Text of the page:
## Math Test Question Stumps Parents

# 6- and 7-Year-Olds Couldn't Solve This Math Test Question, and We're Not Surprised

The internet is having a field day figuring out what the real answer is to a simple math problem. Twitter user Louise Bloxham shared a math problem from a Year 2 (equivalent to the first grade in the US) workbook that asked, "There were some people on a train. 19 people get off the train at the first stop. 17 people get on the train. Now there are 63 people on the train. How many people were on the train to begin with?"

@MichaelRosenYes Have you seen this one? Year 2!! pic.twitter.com/TDVjccH8U4

— Louise Bloxham (@LouiseBloxham) May 7, 2016

If you try solving it yourself, you'll probably get this setup: X - 19 + 17 = 63. All you have to do is solve for x, which gives you 65 as the answer:

@rachelrossiter @LouiseBloxham @MichaelRosenYes It is 65. x - 19 + 17 = 63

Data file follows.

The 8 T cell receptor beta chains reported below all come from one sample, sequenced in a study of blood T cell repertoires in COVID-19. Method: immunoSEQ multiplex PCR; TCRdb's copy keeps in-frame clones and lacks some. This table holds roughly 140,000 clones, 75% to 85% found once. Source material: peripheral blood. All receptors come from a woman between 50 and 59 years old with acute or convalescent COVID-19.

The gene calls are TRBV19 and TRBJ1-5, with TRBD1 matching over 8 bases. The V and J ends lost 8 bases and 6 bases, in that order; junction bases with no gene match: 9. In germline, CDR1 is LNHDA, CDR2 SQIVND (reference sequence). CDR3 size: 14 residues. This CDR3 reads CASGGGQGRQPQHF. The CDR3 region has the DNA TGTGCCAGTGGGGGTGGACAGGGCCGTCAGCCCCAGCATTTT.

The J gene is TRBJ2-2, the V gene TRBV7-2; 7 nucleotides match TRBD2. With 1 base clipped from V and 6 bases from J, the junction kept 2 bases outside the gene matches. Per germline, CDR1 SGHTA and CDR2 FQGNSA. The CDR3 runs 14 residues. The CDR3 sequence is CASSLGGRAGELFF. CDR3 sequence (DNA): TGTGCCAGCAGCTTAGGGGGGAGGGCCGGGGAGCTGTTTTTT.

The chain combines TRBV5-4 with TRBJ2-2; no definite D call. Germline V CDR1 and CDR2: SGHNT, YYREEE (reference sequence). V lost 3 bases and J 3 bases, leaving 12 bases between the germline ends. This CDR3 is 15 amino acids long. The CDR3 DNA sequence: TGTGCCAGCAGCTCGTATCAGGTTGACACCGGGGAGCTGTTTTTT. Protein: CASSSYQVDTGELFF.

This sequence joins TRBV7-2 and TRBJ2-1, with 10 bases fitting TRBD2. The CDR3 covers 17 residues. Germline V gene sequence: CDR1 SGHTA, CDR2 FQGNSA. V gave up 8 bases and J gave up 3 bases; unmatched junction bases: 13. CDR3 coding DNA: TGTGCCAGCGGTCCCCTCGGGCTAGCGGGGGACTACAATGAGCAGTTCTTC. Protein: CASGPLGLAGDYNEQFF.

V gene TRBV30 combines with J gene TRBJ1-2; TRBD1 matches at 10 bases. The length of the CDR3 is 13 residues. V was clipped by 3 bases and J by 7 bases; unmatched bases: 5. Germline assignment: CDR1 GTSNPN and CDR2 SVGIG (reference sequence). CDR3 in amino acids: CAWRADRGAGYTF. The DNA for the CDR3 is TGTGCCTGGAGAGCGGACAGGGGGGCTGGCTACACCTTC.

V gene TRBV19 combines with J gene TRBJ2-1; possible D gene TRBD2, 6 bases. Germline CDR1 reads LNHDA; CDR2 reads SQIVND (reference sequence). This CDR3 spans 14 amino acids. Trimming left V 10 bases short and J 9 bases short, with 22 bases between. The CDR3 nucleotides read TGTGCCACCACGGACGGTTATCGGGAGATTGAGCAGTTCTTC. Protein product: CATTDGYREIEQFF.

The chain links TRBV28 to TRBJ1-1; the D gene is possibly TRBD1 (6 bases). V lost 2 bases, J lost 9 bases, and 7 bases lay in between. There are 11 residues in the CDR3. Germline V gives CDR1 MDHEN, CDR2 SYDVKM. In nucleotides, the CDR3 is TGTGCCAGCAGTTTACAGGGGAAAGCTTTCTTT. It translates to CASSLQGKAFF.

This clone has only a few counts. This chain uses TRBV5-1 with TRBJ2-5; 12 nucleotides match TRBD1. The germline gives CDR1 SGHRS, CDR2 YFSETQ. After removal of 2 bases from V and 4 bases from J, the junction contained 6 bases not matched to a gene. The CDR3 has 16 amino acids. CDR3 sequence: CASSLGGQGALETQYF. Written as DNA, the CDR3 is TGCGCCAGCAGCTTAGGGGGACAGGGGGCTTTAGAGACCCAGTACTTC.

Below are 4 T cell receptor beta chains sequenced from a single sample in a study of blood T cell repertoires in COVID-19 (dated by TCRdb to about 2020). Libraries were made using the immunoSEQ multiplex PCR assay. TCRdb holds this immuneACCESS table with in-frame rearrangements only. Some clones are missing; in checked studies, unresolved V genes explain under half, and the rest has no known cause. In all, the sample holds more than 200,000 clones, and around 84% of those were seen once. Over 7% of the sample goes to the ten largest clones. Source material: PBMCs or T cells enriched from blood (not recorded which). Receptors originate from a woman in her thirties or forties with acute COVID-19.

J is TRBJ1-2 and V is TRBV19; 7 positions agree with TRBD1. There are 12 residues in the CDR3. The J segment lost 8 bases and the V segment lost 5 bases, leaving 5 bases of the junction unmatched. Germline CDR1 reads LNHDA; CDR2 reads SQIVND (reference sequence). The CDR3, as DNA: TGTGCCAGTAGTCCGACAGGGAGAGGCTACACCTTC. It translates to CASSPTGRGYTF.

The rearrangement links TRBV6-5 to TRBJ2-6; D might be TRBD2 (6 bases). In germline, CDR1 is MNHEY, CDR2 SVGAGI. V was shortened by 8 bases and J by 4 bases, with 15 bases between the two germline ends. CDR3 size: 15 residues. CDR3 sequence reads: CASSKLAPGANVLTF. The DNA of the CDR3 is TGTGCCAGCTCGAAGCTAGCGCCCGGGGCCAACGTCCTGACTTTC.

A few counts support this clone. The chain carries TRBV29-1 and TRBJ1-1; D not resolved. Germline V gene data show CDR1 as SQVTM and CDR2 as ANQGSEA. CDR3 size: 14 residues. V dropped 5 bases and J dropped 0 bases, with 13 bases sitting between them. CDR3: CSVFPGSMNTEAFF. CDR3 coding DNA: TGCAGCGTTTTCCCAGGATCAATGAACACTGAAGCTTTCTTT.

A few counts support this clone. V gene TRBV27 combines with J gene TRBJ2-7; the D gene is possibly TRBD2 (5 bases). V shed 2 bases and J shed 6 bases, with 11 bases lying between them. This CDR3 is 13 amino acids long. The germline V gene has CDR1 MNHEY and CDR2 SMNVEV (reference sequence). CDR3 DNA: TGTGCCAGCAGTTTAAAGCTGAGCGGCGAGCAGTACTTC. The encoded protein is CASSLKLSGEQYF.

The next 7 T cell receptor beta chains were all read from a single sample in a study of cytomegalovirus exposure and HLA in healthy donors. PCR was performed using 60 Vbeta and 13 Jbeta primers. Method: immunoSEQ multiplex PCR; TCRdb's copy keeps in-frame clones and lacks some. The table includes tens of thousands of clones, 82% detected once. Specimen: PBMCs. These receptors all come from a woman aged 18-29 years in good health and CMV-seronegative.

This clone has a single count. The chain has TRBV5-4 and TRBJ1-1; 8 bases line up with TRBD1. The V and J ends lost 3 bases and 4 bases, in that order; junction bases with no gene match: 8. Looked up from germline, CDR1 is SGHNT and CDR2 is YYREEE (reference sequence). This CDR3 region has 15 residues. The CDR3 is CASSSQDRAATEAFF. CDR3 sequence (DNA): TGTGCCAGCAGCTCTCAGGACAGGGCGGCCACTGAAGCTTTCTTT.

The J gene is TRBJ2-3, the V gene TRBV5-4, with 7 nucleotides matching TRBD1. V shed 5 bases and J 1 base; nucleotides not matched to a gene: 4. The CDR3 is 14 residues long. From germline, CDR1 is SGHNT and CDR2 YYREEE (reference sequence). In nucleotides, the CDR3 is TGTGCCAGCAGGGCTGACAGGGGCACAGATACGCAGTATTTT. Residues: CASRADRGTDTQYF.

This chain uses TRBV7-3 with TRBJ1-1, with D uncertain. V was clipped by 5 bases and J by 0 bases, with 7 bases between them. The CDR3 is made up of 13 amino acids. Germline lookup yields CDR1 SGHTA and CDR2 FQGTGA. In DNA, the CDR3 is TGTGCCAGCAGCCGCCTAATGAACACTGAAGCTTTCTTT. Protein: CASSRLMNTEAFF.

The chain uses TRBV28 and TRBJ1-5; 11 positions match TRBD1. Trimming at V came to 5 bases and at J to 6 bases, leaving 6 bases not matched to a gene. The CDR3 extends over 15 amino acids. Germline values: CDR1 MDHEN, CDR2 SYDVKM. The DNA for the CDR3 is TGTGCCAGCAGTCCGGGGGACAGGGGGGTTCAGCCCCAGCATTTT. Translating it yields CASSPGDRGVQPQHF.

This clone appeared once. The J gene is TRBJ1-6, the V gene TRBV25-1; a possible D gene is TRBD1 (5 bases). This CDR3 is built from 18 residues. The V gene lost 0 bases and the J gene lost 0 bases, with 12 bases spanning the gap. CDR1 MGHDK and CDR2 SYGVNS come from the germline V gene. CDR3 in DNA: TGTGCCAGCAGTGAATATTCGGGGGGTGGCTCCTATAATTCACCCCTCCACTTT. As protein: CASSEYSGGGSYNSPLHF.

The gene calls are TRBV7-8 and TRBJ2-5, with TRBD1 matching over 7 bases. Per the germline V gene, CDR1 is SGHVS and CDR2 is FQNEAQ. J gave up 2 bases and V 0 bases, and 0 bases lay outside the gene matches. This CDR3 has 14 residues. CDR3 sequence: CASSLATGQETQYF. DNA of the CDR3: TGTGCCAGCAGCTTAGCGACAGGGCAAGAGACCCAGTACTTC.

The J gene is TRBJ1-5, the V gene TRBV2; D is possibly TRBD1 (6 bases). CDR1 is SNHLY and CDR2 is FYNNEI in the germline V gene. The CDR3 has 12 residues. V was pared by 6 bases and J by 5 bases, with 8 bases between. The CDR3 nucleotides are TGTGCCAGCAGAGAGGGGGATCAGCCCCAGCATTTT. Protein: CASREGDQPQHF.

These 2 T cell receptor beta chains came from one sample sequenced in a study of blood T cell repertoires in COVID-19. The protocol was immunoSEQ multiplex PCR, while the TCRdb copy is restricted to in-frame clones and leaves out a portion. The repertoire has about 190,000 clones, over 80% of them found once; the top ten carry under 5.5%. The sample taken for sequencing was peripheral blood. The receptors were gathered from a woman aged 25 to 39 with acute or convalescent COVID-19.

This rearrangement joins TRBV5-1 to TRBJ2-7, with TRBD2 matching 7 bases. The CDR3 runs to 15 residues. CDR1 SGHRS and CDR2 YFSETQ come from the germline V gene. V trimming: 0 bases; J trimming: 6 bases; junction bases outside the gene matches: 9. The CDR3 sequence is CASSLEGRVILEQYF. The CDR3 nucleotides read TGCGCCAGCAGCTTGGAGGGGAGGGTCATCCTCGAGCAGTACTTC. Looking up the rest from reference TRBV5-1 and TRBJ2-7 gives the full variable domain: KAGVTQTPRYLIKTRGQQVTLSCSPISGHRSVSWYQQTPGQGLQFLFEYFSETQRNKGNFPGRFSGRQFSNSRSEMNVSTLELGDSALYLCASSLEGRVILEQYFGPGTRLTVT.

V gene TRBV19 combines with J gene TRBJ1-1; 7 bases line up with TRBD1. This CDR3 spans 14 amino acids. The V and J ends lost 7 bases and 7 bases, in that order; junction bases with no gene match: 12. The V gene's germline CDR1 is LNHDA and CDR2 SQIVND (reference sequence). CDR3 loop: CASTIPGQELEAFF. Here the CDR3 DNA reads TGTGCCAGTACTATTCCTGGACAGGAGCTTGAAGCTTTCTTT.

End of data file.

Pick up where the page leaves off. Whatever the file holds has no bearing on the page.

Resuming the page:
Therefore x -2 = 63 ...x = 65. Algebraic solution for a y2 Q.

— Robyn Duckworth (@DuckworthRobyn) May 8, 2016

But if you look further into the comments, users start arguing that the answer is 46, not 65.

@teach_well @carveresque on a teacher's FB group a teacher said it was on the mark scheme as Being 46

— Louise Bloxham (@LouiseBloxham) May 8, 2016

Someone even drew a detailed illustration of how they came to that number:

@LouiseBloxham @MichaelRosenYes pic.twitter.com/OqhMnG7Wwq

— かな、かな@困惑中 (@kanaoyudu) May 10, 2016

Other commentators became philosophical and said that the math problem fails to factor in the train driver and inspector:

@PotMoss @MichaelRosenYes @LouiseBloxham Husband says "66, because we've forgotten train driver". But that doesn't factor in inspector...

— Mrs Davison (@Mrs_Dav_I_Son) May 8, 2016

The situation apparently became too much for one person, who said that everyone was "looking at it algebraically for proof purposes," when it was really just a simple equation.

@LouiseBloxham @MichaelRosenYes Question is perfectly fine. We are looking at it algebraically for proof purposes but it's simple add + sub.

— Olachi Akin (@ixXAkinXxi) May 9, 2016

Although the math question has stumped some parents and young children, the main concern here is not whether or not it can be solved, but if 6- and 7-year-olds should've been asked it. That answer to that question is simple: if there's this much debate about it with adults, then it's not suitable for children.